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Mar 7, 2021 - Sun
Bolton United States
Wind 4 m/s, NNW
Pressure 768.07 mmHg
11°F
clear sky
Humidity 62%
Clouds 1%
sun03/07 mon03/08 tue03/09 wed03/10 thu03/11
27/12°F
30/26°F
45/30°F
47/40°F
48/46°F
Mar 7, 2021 - Sun
Bolton United States
Wind 4 m/s, NNW
Pressure 768.07 mmHg
11°F
clear sky
Humidity 62%
Clouds 1%
sun03/07 mon03/08 tue03/09 wed03/10 thu03/11
27/12°F
30/26°F
45/30°F
47/40°F
48/46°F

Americade is an International Event

Leo and Linda Goulet turned quite a few heads on their way to Americade.

The couple came all the way from Long Sault, Ontario on a kind of hybrid vehicle — half motorcycle, half car — that gives them the best of both worlds.

Goulet owns Leo Motors, a body shop, where he spent 160 hours working on the unique vehicle with friends Dennis Pilon and Bobby LaPierre.

“I told Leo he’s going to cause an accident because everybody wants to look at it,” Pilon said.

Linda Goulet, who rides on the back, said that passing truckers would slow down along side their vehicle to get a better look at it while traveling down the Northway.

The couple quickly drew a small crowd of admirers wherever they parked the three-wheeled vehicle, such as Beach Road, in Lake George.

The front part is a 1981 Honda Goldwing. The back is the rear end of a Toyota MR2.

So the Goulets can enjoy the freedom of open air riding, like any other biker, while relaxing in the comfort of a much larger vehicle. The rear end even has a trunk for storing their gear.

Pilon helped with the body work while LaPierre did the intricate wiring job. The drive system is from the Goldwing. But the fuel-injected engine and a front dashboard are from the Toyota.

“It handles really good on the highway,” Leo Goulet said.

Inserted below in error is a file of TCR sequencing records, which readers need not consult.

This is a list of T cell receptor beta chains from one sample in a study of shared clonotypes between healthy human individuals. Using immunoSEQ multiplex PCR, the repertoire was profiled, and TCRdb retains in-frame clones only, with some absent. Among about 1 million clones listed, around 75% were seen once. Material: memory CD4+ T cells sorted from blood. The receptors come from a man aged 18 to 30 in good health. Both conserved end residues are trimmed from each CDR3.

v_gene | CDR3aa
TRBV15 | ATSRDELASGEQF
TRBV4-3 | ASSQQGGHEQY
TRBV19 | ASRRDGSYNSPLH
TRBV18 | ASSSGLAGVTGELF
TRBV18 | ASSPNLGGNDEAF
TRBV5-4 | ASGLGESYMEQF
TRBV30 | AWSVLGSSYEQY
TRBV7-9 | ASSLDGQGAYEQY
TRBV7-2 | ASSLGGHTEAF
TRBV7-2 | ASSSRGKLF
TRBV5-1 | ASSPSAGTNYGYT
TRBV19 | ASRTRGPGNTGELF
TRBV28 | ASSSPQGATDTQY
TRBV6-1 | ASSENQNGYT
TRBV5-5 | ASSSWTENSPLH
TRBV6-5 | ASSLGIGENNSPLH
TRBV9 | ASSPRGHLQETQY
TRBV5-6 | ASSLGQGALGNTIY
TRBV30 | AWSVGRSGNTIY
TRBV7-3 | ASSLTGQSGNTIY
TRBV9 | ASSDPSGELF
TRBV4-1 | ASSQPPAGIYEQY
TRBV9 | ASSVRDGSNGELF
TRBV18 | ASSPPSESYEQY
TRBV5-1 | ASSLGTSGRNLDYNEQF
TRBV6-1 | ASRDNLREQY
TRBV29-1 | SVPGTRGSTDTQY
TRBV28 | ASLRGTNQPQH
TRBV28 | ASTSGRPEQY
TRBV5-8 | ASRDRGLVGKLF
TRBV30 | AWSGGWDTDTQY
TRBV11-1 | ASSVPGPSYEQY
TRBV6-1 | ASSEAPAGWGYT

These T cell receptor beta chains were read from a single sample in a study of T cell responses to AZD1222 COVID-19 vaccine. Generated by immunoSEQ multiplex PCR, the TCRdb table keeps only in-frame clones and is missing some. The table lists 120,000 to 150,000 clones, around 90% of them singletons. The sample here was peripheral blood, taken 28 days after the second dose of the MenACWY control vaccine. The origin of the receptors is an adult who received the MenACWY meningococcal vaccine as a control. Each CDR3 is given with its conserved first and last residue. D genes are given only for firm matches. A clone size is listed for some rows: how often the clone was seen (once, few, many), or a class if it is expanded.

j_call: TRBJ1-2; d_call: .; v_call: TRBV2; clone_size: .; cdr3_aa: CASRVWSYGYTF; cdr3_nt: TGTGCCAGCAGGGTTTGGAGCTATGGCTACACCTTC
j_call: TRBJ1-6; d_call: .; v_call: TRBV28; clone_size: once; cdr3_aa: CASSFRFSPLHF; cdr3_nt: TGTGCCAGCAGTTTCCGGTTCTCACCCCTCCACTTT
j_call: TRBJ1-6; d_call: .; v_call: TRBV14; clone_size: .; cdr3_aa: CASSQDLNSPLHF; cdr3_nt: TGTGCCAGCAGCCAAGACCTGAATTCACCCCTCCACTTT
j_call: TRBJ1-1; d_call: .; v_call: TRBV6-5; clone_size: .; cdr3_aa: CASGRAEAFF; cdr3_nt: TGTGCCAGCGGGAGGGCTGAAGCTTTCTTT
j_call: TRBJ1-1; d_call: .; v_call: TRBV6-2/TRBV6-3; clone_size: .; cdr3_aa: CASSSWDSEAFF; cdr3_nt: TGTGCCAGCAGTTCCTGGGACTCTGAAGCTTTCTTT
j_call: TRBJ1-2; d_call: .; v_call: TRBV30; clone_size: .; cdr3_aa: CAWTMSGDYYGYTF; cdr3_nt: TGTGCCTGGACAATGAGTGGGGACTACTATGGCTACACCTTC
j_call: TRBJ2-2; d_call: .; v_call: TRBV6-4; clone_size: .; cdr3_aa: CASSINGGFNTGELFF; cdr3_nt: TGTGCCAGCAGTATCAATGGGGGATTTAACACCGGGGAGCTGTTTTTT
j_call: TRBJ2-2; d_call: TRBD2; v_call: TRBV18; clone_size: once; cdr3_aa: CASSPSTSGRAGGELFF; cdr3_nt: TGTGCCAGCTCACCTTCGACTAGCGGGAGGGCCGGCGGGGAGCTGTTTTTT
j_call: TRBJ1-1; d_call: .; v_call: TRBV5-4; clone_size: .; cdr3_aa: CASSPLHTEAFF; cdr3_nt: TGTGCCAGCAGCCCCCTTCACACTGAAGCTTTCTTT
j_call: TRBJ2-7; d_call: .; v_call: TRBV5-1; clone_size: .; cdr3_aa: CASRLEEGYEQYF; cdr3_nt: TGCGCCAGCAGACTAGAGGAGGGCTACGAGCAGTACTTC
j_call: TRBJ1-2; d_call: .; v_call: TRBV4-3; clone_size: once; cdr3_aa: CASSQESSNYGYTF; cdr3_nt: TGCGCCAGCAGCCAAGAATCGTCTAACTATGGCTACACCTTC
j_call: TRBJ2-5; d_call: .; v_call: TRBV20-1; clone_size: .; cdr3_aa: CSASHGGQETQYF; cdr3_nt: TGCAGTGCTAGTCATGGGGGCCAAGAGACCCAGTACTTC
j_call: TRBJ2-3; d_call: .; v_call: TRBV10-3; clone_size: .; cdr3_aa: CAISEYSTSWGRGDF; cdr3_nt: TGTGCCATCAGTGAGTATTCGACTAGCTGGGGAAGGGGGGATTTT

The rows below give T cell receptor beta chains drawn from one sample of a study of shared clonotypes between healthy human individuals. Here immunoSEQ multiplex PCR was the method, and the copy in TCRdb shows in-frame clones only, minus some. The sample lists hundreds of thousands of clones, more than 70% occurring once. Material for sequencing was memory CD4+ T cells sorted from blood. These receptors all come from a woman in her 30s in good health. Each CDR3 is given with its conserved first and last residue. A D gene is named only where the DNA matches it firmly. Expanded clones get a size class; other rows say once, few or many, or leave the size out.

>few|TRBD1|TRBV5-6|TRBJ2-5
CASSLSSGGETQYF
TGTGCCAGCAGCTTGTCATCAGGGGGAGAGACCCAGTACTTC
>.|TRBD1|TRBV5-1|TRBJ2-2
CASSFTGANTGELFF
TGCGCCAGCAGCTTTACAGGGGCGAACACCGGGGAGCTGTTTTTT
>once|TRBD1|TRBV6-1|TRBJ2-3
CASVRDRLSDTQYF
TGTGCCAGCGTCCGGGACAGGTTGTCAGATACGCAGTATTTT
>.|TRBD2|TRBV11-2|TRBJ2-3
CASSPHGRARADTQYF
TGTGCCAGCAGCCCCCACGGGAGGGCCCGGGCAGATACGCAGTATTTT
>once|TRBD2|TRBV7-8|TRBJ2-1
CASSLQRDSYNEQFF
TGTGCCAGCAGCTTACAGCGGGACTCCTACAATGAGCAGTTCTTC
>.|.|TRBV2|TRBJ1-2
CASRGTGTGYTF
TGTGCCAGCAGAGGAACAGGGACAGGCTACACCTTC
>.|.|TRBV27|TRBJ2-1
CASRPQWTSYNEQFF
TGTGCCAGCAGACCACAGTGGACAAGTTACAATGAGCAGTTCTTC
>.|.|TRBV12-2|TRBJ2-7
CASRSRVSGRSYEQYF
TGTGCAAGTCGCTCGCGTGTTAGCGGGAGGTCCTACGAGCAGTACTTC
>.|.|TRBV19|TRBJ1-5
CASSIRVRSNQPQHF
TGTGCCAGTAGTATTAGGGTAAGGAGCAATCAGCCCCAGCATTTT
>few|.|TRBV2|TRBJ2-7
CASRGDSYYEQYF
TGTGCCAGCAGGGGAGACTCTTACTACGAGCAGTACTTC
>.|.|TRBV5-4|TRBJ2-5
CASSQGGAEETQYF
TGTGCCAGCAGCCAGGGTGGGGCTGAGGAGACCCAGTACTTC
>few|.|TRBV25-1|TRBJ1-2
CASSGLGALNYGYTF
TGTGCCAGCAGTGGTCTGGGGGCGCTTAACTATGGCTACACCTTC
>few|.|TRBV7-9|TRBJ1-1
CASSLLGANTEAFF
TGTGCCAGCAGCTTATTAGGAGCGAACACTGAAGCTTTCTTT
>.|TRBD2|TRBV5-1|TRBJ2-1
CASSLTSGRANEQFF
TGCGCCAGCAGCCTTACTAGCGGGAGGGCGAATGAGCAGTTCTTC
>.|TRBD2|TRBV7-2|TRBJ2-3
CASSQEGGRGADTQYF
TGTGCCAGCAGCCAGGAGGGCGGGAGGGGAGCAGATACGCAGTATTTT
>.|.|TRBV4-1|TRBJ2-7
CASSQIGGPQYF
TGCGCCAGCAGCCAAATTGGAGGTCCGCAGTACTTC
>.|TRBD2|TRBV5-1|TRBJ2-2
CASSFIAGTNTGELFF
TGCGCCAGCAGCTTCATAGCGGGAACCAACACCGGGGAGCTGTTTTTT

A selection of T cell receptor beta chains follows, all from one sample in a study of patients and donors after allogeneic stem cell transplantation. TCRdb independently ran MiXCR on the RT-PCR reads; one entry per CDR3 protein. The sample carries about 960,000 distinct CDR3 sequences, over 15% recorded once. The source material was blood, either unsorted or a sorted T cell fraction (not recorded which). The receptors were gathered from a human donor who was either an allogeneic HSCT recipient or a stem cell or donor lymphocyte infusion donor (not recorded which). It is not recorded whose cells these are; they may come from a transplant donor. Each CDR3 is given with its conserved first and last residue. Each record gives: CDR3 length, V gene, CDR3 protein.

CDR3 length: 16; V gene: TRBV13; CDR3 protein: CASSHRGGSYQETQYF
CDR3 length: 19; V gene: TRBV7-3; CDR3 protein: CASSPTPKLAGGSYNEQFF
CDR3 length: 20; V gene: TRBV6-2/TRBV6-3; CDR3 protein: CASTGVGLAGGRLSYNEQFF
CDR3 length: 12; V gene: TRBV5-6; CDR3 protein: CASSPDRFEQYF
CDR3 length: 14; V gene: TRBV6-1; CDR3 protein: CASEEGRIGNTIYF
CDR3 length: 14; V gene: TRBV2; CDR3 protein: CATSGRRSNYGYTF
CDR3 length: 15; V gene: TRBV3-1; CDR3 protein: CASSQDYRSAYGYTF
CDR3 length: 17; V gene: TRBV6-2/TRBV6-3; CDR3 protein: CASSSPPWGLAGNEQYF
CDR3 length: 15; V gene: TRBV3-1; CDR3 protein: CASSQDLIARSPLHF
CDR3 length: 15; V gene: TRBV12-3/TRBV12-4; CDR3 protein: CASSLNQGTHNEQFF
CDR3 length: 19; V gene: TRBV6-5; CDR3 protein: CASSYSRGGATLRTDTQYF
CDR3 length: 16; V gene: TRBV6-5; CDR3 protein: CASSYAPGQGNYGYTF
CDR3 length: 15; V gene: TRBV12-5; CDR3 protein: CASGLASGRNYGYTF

The cycle-car is painted a beautiful black cherry and has four cylinders. However, they’re already building a more powerful six-cylinder version of the vehicle using a Fiero car, made by General Motors.

On the way to Lake George they stopped in Warrensburg.

“Someone came up to us and said, I’ll give you $9,000 on the spot,” Pilon said.

However, Leo has no plans of parting with his beloved new toy.

The Goulets were making their eighth visit to Americade, which got off to a slow start because of the weather but finished with a flourish as sunny skies returned to the Lake George region during the latter part of the week.

“It brings in so many people,” said Linda Williams, an employee at the Lake George Shop, a souvenir store on Canada Street. “We get the same people year after year.”

Some motorcyclists aren’t able to pack larger souvenirs, so the store ships things to wherever people want them.

“That brings them back because they know you do it,” Williams said. “The more accommodating you are, the better off you’ll be.”

Some people traveled halfway around the world to reach Americade this year, such as Jan Sorensen of Denmark, and Rob Roberts, one of the event’s many volunteers who came all the way from Hawaii.

Steve Kellogg from Green Island, near Troy, belongs to the Red Knights, a group of motorcycling firefighters. Nearly 400 of them got together for a dinner at the Lake George firehouse.

“I like coming here for the camaraderie, meeting people from everywhere and the chance to see beautiful machinery,” he said. “It makes a wonderful weekend.”

Featured activities included stunt shows by two-time world champion trials rider Tommi Ahvala of Finland and women’s national champion Caroline Allen. Nationally-known comedian Alonzo, winner of NBC’s Last Coming Standing, entertained crowds and bikers took part in a night-time light parade, a kaleidoscope of color as they rode around an illuminated hot air balloon.

Of course, most people simply like taking scenic day trips throughout the Adirondack region.

There were more than 240 vendors, a record, at the TourExpo trade show, which Co-Director Christian Dutcher attributes to Americade’s reputation as the world’s largest, well-run gathering of touring motorcyclists.

“I think that’s because we target a specific demographic,” he said. “Americade at its heart is a convention. The die-hards, who plan to come here months ahead of time, will show up regardless of weather conditions.”

That’s what brings the manufacturers and dozens of other firms who sell motorcycle accessories, knowing they’ll have a large audience to deal with.

“Even during the recession we’ve done well,” Dutcher said. “Everything that’s done is very carefully considered. We set a very high standard for ourselves.”